Alan Rankine: The Musical Journey of a Scottish Icon
Alan Rankine (May 17, 1958 – January 2, 2023) was a celebrated Scottish musician and record producer whose indelible mark on the music industry is cherished by fans around the world. Best known as the keyboardist and guitarist for the rock band the Associates, Alan Rankine co-founded this iconic group alongside lead vocalist Billy Mackenzie in the late 1970s.
Early Life and Passion for Music
Alan Rankine’s musical odyssey began in the charming town of Bridge of Allan, located in Stirlingshire, Scotland. His formative years were spent in various locales, including the “posh part of Dundee,” followed by residences in Glasgow and Linlithgow. Born to parents Jim Rankine, a school inspector, and a secretary mother, Rankine’s upbringing was rooted in a nurturing environment.
As a youth, Alan Rankine was a promising national-level tennis player. However, as technology transformed the sport’s equipment, he realized that his stature (standing at 5ft 8in/1.73 m) would pose a challenge. A pivotal moment occurred when he heard the distinctive guitar sound in Norman Greenbaum’s 1969 hit, “Spirit in the Sky.” Inspired, he decided, “I want that.” This turning point led him to abandon tennis and devote himself to mastering the guitar, practicing diligently for up to five or six hours each day.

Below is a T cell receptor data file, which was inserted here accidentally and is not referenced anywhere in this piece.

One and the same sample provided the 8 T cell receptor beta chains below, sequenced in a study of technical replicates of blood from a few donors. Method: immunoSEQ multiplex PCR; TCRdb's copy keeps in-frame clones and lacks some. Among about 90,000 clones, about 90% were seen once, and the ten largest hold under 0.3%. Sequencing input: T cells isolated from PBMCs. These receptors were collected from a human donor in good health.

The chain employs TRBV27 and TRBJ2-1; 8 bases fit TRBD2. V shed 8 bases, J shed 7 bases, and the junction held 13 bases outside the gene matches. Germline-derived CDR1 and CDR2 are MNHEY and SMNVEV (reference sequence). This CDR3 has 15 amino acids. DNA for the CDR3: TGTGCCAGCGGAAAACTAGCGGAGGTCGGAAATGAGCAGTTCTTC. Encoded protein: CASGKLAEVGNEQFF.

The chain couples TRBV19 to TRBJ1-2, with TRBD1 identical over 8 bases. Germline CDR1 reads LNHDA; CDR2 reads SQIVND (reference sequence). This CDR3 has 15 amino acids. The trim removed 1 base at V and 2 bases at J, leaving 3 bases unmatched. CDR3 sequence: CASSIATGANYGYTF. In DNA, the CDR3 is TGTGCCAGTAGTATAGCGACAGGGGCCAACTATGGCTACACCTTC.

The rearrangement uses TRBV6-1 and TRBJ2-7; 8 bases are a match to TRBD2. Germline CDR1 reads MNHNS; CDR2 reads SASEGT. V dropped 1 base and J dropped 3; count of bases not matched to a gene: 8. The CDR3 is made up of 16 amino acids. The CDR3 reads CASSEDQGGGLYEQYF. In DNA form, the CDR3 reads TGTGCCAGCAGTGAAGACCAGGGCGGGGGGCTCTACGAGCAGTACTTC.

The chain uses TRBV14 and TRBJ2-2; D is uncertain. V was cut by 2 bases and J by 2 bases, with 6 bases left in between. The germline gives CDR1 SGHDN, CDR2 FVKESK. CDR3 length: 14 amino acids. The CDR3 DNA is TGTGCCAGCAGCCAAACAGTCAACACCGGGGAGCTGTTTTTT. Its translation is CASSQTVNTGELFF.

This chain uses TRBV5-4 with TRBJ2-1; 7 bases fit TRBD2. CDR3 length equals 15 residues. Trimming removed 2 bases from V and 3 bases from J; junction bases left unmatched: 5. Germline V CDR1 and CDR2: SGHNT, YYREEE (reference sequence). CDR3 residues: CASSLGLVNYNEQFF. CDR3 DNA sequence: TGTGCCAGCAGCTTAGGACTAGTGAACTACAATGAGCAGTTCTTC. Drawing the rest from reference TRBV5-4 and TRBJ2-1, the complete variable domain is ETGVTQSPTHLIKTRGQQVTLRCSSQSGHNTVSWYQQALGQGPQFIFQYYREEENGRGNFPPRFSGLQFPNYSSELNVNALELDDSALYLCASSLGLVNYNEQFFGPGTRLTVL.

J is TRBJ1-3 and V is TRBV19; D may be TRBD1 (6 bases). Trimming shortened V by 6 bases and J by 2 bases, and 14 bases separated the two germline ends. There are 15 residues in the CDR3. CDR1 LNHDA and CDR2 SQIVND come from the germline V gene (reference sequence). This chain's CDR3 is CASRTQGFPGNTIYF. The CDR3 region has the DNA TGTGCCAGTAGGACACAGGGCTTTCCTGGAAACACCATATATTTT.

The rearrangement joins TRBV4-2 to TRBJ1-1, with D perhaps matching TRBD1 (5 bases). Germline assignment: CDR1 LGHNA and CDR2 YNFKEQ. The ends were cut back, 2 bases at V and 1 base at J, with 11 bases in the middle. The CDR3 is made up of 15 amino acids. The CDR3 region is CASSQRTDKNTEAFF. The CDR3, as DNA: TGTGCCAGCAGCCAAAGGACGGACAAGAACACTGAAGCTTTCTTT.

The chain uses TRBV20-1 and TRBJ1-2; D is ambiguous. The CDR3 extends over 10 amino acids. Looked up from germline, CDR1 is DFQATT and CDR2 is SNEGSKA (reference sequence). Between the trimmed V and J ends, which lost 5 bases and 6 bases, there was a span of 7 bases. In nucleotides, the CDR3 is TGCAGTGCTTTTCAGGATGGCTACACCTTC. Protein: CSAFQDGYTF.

A Remarkable Career Unfolds
Alan Rankine’s professional journey commenced with the cabaret band Caspian, which would eventually metamorphose into the renowned Associates. Together, they embarked on a creative journey that produced three albums: “The Affectionate Punch” (1980), the singles compilation “Fourth Drawer Down” (1981), and “Sulk” (1982). In 1982, Alan Rankine departed from the band on the cusp of the anticipated “Sulk” tour, citing Billy MacKenzie’s aversion to travel as the reason.
While Billy Mackenzie continued his musical pursuits with other associates, Alan Rankine transitioned into a prolific career as a music producer. He lent his expertise to artists such as Paul Haig, Cocteau Twins, and the Pale Fountains.
In 1986, Rankine signed a recording contract with the Belgian label Les Disques du Crépuscule, embarking on a solo adventure. Over the years, he released three solo studio albums: “The World Begins to Look Her Age” (1986), “She Loves Me Not” (1987), and the entirely instrumental “The Big Picture Sucks” (1989).
Beyond his artistic endeavors, Rankine also dedicated a substantial portion of his life to education. He served as a lecturer at Stow College in Glasgow, where his impact extended far beyond the classroom. His guidance and mentorship played a pivotal role in the establishment of the college’s in-house record label, Electric Honey, which would later serve as a launchpad for the careers of prominent bands like Belle and Sebastian, Snow Patrol, and Biffy Clyro.
A Fond Farewell
On January 2, 2023, Alan Rankine’s remarkable journey came to a close at the age of 64. He peacefully passed away in the comfort of his home after spending a heartfelt Christmas with his family. It was later revealed that heart disease was the cause of his demise.
Alan Rankine’s legacy as a pioneering musician and influential producer endures in the annals of music history. His passion for creativity, dedication to education, and musical contributions have left an indelible mark that will continue to inspire generations of artists and music enthusiasts alike.